Africa’s future planners are faced with a prodigious task.
In the case of Makoko, the AAPS action was to no avail. But it is vital that in future African planning schools are not, through their silence, complicit in unethical planning interventions. There may be a fine balance to achieve between the various AAPS members on many issues, but the network should not remain neutral on the issue of promoting inclusivity in planning. The AAPS aspires to produce planners equipped with a critical openness to how things are, but also imbued with creative anticipation – speculation and imagination about how things could be. Reflexive and progressive values are essential in planning. So too is a determination to ensure that equitable outcomes are as important as process.
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In her address to the 2006 World Planners Congress, Anna Tibaijuka, who was then Executive Director of UN-Habitat, pointed out that planning is often “anti-poor”, and can increase social exclusion in cities. She criticised the widespread belief that “in the planned city… the poor should at best be hidden or at worst swept away”. Tibaijuka called on planning practitioners to develop a different approach to planning that was sustainable, pro-poor and inclusive – placing the creation of livelihoods at the centre of planning.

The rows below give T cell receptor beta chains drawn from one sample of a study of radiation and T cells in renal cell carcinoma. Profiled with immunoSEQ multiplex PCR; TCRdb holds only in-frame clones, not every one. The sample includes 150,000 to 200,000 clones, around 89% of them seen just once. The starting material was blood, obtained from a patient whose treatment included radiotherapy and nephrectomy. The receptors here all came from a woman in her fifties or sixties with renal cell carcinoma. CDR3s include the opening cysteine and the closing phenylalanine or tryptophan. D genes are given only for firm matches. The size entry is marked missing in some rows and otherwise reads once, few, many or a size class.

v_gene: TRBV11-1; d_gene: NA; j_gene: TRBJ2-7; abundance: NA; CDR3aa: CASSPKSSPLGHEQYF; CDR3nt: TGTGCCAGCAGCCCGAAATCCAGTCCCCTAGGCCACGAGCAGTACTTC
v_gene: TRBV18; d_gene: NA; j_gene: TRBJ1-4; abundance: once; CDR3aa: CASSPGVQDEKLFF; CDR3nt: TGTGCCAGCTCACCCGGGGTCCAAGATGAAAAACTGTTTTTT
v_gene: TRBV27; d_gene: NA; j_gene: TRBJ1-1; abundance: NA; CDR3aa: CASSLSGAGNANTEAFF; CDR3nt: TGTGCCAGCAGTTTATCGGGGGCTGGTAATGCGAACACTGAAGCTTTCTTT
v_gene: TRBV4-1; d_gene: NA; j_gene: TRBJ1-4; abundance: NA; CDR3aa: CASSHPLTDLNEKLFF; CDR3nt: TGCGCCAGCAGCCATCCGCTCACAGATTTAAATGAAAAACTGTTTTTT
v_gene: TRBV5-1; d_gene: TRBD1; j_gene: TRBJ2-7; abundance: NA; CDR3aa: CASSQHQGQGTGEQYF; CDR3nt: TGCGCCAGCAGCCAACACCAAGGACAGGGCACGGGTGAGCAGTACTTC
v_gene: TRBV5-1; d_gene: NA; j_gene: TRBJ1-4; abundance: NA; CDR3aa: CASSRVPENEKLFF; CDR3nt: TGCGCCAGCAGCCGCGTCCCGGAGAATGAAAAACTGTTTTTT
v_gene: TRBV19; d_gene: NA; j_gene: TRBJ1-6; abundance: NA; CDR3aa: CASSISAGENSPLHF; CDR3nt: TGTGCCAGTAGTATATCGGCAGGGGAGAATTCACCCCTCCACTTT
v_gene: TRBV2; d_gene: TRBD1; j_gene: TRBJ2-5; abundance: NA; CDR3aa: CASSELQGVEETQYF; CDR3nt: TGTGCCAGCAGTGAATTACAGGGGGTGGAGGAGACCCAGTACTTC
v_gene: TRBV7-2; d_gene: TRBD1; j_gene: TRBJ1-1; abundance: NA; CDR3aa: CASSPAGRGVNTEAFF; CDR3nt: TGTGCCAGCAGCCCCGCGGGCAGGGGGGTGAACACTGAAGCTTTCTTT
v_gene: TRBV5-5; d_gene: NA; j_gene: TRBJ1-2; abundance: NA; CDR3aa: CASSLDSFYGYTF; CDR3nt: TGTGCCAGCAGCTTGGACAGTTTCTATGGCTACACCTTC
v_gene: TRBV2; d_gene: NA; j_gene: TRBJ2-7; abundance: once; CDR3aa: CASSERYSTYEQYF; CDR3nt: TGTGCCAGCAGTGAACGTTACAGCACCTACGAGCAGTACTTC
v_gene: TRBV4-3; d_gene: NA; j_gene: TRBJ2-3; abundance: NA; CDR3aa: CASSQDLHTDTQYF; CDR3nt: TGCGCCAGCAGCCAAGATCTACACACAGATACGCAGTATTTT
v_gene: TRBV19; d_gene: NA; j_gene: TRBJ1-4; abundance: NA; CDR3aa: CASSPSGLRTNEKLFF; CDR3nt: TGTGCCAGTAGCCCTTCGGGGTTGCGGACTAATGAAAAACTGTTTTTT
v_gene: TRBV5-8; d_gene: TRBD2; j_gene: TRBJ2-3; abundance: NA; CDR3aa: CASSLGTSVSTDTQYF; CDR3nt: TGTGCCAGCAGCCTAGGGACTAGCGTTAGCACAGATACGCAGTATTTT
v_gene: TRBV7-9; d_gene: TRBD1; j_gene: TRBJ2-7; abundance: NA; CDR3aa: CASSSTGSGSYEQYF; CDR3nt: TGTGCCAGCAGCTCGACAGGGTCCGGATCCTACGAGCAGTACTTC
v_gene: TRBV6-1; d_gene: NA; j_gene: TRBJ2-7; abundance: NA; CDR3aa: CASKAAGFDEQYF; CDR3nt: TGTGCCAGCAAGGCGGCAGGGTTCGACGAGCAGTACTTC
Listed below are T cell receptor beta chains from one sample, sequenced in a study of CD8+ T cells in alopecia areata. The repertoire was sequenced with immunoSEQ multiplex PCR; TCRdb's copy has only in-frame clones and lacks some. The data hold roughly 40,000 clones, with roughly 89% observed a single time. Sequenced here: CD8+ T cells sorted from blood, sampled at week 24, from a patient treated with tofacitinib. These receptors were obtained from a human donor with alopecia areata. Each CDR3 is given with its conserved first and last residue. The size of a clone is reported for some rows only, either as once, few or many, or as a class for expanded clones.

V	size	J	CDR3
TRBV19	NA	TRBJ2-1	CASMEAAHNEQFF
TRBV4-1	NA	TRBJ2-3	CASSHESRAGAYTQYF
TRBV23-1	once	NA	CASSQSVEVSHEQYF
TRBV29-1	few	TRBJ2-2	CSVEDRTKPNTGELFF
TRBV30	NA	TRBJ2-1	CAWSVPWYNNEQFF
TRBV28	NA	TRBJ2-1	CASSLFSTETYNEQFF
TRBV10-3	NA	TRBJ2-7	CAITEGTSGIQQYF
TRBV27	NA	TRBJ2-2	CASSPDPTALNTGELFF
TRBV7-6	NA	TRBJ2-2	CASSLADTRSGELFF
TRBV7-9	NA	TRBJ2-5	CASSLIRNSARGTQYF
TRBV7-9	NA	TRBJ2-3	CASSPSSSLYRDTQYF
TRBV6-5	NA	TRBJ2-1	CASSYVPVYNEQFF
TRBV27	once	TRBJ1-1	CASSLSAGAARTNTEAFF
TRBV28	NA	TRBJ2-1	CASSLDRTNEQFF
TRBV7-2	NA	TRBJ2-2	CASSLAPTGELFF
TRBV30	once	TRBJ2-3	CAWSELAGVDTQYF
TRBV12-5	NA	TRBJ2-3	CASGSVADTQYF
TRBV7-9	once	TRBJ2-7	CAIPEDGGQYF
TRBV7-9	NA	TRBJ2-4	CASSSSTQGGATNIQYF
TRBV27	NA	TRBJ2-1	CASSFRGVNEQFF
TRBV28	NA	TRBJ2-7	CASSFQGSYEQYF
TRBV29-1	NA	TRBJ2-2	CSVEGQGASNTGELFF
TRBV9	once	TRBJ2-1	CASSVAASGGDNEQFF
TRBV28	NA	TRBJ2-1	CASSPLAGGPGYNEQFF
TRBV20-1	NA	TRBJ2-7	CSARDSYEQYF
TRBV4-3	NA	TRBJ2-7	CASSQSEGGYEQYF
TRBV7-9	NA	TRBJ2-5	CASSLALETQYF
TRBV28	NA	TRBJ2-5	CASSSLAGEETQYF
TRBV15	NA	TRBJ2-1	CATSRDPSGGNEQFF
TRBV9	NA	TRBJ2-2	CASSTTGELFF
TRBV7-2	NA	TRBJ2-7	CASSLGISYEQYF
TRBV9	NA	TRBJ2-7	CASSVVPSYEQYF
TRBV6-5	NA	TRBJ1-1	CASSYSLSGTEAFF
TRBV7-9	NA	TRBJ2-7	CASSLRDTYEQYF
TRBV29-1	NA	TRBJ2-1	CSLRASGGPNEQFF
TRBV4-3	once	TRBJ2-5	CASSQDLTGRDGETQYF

In Africa, little has changed in the intervening seven years. According to Edgar Pieterse, Director of the African Centre for Cities, “the dominant policy response to the deepening crisis associated with urban growth and expansion [in Africa] is inertia”. 6 While there are many inspirational and progressive planners across the continent, others have few qualms about fulfilling the role of compliant “handmaidens of repression” – governmental or economic. The planning profession in Africa has been choked by acute political, institutional and financial constraints.